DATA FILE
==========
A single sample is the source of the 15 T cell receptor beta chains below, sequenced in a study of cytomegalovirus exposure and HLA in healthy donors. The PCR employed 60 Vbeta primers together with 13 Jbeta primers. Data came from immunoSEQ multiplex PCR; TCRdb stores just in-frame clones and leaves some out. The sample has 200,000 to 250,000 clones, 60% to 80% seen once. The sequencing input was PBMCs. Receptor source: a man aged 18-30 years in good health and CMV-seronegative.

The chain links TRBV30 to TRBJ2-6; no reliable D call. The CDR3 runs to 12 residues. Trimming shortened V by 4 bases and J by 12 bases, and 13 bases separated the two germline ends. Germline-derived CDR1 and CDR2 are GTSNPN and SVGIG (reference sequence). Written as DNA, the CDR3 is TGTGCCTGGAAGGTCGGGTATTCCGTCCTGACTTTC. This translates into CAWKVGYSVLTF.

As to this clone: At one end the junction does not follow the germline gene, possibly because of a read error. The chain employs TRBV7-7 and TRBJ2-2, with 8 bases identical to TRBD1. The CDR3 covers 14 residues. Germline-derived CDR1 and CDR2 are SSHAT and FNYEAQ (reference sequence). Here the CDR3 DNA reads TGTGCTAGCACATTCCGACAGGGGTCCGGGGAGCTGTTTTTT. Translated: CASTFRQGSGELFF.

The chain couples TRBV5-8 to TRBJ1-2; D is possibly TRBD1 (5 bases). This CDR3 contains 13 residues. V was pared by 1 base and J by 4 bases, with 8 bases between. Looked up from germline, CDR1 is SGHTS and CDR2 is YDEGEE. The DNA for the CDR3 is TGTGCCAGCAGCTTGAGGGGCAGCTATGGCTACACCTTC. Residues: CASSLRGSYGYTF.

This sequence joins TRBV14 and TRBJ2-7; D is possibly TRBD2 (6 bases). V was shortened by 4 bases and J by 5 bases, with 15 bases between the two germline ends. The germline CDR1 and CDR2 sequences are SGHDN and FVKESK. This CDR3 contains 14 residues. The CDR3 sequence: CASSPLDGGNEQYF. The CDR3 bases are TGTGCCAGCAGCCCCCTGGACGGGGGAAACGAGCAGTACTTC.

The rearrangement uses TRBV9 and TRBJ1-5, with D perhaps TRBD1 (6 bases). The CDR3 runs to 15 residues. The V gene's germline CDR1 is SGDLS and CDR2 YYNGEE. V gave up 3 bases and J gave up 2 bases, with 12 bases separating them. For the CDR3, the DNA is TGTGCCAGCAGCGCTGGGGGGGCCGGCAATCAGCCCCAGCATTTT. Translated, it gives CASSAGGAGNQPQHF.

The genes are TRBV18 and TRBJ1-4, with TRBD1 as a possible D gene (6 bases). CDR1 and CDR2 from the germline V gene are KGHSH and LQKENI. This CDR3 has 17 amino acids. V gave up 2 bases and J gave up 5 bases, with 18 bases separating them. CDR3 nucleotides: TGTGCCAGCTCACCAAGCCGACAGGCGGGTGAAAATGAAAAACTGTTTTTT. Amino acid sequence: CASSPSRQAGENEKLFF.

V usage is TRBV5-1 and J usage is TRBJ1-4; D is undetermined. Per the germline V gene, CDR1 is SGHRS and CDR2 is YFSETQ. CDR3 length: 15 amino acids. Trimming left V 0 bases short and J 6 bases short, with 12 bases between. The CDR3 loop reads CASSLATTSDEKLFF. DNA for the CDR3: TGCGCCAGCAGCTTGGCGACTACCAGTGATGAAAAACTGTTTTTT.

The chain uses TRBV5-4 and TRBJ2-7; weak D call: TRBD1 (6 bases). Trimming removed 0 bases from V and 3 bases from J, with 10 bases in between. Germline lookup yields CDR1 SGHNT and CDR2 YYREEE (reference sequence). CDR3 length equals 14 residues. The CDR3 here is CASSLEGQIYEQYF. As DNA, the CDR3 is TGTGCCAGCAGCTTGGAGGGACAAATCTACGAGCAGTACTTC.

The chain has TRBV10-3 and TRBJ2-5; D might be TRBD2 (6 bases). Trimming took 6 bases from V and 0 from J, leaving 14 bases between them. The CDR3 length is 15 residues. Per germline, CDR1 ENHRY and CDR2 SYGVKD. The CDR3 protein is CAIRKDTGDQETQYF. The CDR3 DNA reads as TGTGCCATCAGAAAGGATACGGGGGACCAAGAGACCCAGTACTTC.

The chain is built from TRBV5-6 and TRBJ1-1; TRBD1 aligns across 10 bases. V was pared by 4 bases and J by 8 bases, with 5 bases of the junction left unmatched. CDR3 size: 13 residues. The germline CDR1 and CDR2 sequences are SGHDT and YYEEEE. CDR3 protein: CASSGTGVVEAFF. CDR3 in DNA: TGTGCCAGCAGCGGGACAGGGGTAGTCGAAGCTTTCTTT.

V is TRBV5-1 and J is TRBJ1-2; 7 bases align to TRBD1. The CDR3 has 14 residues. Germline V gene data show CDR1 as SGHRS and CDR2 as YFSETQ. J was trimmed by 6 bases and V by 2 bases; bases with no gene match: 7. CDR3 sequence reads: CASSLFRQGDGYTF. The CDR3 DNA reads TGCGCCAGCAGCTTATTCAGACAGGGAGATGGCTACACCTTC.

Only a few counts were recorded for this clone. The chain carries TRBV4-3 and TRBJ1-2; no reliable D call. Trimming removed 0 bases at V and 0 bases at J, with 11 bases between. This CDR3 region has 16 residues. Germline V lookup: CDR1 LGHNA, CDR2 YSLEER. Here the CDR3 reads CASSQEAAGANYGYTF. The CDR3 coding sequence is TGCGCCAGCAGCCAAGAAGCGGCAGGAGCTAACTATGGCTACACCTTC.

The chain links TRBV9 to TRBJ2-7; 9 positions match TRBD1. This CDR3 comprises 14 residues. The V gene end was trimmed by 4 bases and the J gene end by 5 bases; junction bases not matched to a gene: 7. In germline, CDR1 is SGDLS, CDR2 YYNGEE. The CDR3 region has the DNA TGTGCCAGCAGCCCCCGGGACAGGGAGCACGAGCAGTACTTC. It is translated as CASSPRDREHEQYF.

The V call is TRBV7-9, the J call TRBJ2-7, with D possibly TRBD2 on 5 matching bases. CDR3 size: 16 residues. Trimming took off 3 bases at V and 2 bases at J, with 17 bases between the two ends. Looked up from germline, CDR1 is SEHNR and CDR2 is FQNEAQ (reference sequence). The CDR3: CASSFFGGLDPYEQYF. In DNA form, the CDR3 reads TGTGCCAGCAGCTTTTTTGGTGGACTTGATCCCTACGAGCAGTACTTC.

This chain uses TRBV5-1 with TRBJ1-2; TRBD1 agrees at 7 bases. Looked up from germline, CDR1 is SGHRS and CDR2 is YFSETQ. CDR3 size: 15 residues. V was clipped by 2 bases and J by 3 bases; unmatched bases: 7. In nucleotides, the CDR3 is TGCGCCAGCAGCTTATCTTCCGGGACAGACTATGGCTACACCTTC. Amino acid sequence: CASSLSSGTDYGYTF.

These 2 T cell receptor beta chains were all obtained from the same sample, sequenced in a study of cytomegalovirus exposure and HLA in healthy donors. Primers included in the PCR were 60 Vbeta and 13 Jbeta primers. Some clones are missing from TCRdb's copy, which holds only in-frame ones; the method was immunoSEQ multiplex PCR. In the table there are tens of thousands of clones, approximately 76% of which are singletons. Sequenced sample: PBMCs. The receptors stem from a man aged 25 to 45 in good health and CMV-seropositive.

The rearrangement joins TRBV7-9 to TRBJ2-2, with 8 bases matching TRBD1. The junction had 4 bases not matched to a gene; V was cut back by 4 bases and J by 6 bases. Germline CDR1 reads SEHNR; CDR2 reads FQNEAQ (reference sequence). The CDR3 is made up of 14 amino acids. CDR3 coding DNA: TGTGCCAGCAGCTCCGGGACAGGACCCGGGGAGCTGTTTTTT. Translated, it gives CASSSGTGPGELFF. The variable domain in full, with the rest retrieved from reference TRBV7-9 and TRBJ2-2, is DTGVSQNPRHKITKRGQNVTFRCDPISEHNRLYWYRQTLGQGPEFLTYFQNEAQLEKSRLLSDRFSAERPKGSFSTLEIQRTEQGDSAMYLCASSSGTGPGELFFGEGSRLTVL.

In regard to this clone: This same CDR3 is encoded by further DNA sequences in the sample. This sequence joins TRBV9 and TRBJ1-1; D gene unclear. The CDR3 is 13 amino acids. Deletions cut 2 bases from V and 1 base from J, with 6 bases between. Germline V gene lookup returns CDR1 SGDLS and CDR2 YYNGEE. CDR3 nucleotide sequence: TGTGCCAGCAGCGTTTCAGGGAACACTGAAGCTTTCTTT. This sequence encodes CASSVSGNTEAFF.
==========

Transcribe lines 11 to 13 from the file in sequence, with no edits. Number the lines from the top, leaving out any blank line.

The chain is built from TRBV5-6 and TRBJ1-1; TRBD1 aligns across 10 bases. V was pared by 4 bases and J by 8 bases, with 5 bases of the junction left unmatched. CDR3 size: 13 residues. The germline CDR1 and CDR2 sequences are SGHDT and YYEEEE. CDR3 protein: CASSGTGVVEAFF. CDR3 in DNA: TGTGCCAGCAGCGGGACAGGGGTAGTCGAAGCTTTCTTT.

V is TRBV5-1 and J is TRBJ1-2; 7 bases align to TRBD1. The CDR3 has 14 residues. Germline V gene data show CDR1 as SGHRS and CDR2 as YFSETQ. J was trimmed by 6 bases and V by 2 bases; bases with no gene match: 7. CDR3 sequence reads: CASSLFRQGDGYTF. The CDR3 DNA reads TGCGCCAGCAGCTTATTCAGACAGGGAGATGGCTACACCTTC.

Only a few counts were recorded for this clone. The chain carries TRBV4-3 and TRBJ1-2; no reliable D call. Trimming removed 0 bases at V and 0 bases at J, with 11 bases between. This CDR3 region has 16 residues. Germline V lookup: CDR1 LGHNA, CDR2 YSLEER. Here the CDR3 reads CASSQEAAGANYGYTF. The CDR3 coding sequence is TGCGCCAGCAGCCAAGAAGCGGCAGGAGCTAACTATGGCTACACCTTC.